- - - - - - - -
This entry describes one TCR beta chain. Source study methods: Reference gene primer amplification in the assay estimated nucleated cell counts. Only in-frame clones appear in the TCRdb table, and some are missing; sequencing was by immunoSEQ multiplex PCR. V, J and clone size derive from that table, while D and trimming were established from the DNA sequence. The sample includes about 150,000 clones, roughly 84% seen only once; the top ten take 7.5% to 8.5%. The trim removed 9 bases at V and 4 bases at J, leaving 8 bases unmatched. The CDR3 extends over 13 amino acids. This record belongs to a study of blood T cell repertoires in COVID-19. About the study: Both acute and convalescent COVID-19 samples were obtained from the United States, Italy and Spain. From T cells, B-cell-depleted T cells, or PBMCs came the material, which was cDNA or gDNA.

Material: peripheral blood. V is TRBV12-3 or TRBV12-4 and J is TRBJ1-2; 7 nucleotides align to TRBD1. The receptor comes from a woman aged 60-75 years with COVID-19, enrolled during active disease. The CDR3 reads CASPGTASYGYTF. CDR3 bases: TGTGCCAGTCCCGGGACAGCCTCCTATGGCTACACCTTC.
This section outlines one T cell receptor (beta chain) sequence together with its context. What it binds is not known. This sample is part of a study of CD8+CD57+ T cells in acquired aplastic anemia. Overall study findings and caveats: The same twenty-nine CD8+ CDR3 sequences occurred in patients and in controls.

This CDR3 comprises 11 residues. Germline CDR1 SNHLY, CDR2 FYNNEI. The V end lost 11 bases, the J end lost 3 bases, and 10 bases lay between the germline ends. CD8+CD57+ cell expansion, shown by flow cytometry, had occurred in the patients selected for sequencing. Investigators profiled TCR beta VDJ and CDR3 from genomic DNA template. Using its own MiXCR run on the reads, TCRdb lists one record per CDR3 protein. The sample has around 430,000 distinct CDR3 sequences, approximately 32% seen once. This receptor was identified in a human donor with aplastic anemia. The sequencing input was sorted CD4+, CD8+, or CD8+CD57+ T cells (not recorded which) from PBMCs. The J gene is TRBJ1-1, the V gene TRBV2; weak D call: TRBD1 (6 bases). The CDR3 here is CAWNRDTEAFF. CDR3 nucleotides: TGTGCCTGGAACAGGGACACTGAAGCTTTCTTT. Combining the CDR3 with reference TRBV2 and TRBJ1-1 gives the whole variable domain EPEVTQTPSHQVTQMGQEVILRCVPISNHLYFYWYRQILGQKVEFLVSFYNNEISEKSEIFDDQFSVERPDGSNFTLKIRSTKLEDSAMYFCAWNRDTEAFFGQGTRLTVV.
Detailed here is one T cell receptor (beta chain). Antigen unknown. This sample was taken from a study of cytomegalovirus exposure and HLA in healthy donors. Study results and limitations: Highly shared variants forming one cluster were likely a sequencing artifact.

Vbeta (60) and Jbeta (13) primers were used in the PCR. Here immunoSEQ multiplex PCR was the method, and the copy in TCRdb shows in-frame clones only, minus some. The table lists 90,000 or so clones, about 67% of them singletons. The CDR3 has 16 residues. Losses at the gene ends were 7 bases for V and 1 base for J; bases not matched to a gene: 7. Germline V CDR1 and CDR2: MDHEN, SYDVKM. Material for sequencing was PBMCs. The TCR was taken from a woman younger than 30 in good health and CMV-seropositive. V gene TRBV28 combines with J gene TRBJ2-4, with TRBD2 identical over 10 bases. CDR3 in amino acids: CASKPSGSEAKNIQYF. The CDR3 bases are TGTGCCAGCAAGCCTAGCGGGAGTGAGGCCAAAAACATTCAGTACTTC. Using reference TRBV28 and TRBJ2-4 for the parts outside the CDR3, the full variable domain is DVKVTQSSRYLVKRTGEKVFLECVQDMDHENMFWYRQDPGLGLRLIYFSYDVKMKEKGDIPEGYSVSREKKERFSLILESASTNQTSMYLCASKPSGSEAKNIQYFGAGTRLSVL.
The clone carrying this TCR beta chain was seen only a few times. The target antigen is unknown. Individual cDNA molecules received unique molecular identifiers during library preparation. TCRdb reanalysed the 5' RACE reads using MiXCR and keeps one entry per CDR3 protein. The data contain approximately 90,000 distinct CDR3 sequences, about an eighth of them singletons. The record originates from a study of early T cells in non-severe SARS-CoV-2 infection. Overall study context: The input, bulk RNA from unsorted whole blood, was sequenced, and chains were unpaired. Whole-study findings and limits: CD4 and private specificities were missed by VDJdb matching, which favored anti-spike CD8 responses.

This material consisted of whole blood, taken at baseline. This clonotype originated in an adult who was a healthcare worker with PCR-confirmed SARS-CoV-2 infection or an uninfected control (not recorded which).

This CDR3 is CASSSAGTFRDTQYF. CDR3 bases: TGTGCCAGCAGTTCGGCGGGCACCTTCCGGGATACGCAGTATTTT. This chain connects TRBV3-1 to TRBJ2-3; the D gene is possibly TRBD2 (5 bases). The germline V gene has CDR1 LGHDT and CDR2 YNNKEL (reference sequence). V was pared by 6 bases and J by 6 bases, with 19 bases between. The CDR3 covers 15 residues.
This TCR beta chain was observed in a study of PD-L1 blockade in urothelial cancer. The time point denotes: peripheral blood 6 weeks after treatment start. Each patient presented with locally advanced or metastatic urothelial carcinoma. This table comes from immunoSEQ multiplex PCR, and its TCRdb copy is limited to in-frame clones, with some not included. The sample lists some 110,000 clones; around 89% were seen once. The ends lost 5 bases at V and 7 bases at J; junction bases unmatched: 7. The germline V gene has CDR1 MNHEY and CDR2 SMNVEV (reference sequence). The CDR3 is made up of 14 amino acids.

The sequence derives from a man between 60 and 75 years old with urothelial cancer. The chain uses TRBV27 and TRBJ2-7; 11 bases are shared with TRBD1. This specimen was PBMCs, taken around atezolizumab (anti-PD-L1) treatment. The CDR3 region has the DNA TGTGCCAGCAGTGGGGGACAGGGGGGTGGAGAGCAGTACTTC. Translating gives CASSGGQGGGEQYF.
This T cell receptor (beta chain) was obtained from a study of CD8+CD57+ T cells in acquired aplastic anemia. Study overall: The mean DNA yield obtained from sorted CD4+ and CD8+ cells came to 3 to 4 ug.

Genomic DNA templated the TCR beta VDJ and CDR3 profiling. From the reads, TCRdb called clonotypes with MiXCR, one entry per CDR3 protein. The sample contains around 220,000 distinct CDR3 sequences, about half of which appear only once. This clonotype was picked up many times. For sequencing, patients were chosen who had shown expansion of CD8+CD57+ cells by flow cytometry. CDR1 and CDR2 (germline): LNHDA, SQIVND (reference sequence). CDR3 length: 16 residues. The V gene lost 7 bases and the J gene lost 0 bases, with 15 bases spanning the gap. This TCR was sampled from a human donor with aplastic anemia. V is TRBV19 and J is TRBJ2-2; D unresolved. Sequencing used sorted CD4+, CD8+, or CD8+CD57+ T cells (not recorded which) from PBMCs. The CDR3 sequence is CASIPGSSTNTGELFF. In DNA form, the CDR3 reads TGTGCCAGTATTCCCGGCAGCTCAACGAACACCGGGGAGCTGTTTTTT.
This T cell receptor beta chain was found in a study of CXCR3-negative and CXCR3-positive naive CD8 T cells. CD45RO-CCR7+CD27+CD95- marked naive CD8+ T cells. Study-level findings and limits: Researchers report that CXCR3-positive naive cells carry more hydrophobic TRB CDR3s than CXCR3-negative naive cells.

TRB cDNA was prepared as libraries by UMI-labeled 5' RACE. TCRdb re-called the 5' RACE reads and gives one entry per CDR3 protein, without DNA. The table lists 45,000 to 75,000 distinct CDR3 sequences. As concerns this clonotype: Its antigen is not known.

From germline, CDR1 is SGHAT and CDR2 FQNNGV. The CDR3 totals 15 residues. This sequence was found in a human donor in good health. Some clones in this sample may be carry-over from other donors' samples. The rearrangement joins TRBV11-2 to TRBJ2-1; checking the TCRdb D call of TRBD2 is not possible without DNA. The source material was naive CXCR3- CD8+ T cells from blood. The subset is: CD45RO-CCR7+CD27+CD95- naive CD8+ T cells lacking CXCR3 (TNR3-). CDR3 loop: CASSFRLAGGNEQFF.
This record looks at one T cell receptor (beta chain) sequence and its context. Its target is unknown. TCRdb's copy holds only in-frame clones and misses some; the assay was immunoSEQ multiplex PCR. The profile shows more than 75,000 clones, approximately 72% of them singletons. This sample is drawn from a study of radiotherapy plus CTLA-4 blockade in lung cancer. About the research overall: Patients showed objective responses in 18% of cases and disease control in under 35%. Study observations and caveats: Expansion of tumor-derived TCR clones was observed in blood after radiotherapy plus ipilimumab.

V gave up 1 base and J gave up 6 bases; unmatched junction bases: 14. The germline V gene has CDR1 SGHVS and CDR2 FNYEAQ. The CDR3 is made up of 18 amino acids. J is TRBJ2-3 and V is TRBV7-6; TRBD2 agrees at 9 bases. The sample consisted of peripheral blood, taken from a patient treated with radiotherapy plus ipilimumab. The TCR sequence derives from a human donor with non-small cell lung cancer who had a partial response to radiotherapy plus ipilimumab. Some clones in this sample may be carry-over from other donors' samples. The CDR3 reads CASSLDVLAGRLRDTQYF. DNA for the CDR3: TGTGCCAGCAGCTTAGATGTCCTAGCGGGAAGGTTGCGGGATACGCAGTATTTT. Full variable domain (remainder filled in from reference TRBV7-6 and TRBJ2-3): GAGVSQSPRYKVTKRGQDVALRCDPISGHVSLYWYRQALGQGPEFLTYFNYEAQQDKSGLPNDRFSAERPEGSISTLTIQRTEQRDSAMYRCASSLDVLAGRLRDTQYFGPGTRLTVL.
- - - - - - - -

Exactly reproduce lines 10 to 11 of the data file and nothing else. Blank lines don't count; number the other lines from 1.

This TCR beta chain was observed in a study of PD-L1 blockade in urothelial cancer. The time point denotes: peripheral blood 6 weeks after treatment start. Each patient presented with locally advanced or metastatic urothelial carcinoma. This table comes from immunoSEQ multiplex PCR, and its TCRdb copy is limited to in-frame clones, with some not included. The sample lists some 110,000 clones; around 89% were seen once. The ends lost 5 bases at V and 7 bases at J; junction bases unmatched: 7. The germline V gene has CDR1 MNHEY and CDR2 SMNVEV (reference sequence). The CDR3 is made up of 14 amino acids.

The sequence derives from a man between 60 and 75 years old with urothelial cancer. The chain uses TRBV27 and TRBJ2-7; 11 bases are shared with TRBD1. This specimen was PBMCs, taken around atezolizumab (anti-PD-L1) treatment. The CDR3 region has the DNA TGTGCCAGCAGTGGGGGACAGGGGGGTGGAGAGCAGTACTTC. Translating gives CASSGGQGGGEQYF.